Thursday, February 26, 2009
New McWilliams Fellows Named
The new Astrid and Bruce McWilliams Fellows are changing the status quo. From refining procedures for preparing magnetic storage material to creating techniques for developing new polymers, graduate students Chip Hogg and Renaud Nicolaÿ exemplify the purpose of the fellowship — to support graduate students conducting leading-edge research in emerging fields such as nanotechnology, biophysics and cosmology.
“Our students continue to develop the knowledge from which transformative new technologies flow,” said Fred Gilman, Dean of the Mellon College of Science. “Our most recent McWilliams Fellows, Chip and Renaud, are poised to be future scientific leaders.”
Chip Hogg, a fourth year Physics doctoral student, is developing techniques that could lead to the next generation of data storage technology. Hogg is working with Physics Professor Sara Majetich to improve the process of creating bit patterned media, a novel, nanoscale way of storing data in increasingly tiny spaces. Specifically, he has developed a technique that allows him to etch a highly consistent, nanoscale pattern formed by magnetic nanoparticles onto a magnetic storage layer. Previous attempts to do this were unsuccessful because the nanoparticles have to be stabilized by surfactant, which gets in the way of etching the pattern. By literally turning things upside down, Hogg figured out a way to expose the nanoparticle pattern so that it can be etched onto a silicon film using a gentle reactive ion etching process. After the etching is complete, he removes the nanoparticle mask using a wet-acid etch treatment he developed, revealing the pattern on the underlying silicon layer. The pattern that remains is vital to determining the amount of information that can be stored in a small space.
Hogg earned an MS degree in Physics from Carnegie Mellon in 2007, and a BSc in Physics and Computer Science from Brock University in Ontario, Canada in 2005.
Renaud Nicolaÿ is a fifth year doctoral student in Chemistry working with Kris Matyjaszewski, the J.C. Warner University Professor of Natural Sciences. Nicolaÿ develops original approaches to prepare new polymer materials using controlled polymerization (CRP) techniques, which allows design with precise control of the molecular architecture. Using an innovative approach, he combined two CRP methods — ATRP and RAFT — to prepare polymers with very high molecular weights (1 million), something standard ATRP and RAFT techniques alone are unable to do. He was selected to present this work at the Spring 2009 American Chemical Society’s Excellence in Graduate Polymer Research Symposium, which provides recognition to outstanding graduate students in polymer science and engineering. Nicolaÿ also developed a way to make another CRP technique called nitroxide mediated polymerization (NMP) “greener” by creating a new approach that allows polymerization to take place in water instead of in volatile organic solvents. In addition to these projects, Nicolaÿ is currently synthesizing self-healing polymers that have the potential for applications in coatings and structural materials. And, in collaboration with scientists at the Dow Chemical Company, he has developed a technique to improve the process of acrylic acid distillation. Acrylic acid is used to produce polymers that are used as ingredients in paints, coatings, textiles, adhesives and many other applications. Dow has filed a patent for Nicolaÿ’s process, and he is now extending his work with Dow to areas beyond acrylic acid distillation.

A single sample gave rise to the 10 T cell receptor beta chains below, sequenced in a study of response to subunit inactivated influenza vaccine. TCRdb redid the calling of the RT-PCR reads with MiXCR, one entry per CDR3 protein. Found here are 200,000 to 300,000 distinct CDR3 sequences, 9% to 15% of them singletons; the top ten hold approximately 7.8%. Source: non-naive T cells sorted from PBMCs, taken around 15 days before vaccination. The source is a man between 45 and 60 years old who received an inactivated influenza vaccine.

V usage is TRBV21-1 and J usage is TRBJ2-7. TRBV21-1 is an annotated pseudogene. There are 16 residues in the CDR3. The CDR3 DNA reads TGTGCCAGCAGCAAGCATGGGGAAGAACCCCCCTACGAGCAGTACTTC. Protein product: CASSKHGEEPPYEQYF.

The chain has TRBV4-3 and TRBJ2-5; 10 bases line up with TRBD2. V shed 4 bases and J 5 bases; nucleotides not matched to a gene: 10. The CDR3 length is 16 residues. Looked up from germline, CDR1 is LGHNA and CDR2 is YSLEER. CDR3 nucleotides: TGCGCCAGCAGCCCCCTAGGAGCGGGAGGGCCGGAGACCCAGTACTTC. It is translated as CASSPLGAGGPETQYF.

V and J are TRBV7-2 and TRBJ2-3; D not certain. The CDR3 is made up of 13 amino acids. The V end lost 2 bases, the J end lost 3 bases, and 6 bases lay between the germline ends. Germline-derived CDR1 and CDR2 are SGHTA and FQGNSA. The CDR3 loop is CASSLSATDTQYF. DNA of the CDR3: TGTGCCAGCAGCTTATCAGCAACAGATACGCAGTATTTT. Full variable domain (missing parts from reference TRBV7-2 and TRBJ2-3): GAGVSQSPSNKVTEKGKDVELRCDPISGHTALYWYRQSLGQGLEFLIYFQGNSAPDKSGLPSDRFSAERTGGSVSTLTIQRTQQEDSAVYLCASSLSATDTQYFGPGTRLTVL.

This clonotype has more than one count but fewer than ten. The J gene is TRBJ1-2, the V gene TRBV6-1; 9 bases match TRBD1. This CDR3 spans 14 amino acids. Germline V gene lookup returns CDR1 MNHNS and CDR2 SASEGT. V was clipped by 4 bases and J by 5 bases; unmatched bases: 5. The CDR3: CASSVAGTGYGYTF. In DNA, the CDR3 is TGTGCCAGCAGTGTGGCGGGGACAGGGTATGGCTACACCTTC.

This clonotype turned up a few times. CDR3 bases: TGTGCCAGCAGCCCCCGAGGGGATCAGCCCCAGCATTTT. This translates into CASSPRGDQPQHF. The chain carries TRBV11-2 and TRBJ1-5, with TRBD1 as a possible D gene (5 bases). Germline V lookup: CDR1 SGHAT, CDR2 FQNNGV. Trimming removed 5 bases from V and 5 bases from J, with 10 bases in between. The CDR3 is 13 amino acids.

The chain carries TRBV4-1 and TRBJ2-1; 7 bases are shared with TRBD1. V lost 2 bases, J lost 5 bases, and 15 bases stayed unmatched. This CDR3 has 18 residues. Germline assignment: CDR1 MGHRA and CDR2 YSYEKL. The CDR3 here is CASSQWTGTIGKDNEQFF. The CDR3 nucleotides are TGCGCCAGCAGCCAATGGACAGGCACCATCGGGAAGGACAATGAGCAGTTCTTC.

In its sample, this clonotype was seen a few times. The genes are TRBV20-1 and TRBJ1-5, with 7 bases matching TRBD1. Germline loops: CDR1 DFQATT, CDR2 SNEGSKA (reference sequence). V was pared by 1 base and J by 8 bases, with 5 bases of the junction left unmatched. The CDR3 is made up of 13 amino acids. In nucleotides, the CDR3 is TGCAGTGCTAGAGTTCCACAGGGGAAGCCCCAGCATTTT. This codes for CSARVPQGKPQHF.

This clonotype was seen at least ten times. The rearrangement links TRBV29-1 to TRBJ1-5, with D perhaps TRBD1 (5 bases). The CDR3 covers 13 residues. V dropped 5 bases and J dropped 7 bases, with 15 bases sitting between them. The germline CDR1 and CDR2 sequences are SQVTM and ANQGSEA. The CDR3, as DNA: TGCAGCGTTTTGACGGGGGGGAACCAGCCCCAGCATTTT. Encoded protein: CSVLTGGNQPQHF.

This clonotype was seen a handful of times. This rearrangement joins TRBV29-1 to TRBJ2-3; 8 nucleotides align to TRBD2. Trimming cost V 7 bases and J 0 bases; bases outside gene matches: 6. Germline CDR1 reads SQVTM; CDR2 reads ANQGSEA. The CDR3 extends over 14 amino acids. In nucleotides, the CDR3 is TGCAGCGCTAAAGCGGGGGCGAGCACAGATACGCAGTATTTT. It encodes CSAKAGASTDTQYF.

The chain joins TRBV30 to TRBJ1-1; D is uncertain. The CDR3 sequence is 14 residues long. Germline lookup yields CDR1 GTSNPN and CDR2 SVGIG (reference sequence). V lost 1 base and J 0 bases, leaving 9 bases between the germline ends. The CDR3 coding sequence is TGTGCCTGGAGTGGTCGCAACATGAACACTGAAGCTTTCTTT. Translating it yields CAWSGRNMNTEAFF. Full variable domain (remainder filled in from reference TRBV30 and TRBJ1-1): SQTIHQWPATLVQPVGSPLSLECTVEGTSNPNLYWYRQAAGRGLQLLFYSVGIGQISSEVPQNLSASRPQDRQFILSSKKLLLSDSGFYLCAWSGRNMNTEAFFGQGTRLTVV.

Nicolaÿ earned a MS degree in chemistry and chemical engineering from École Supérieure de Chemie Organique et Minérale and a MS degree in chemistry and physico-chemistry of polymers from Université Pierre et Marie Curie.
The Astrid and Bruce McWilliams Fellowship in the Mellon College of Science was established in 2007 by alumnus Bruce McWilliams, chairman of Tessera Technologies’ board of directors and the company’s chief strategy officer; and his wife, Astrid McWilliams. It provides tuition, stipend and fees for up to one year of graduate study, as well as $1000 for conference travel or other research expenses.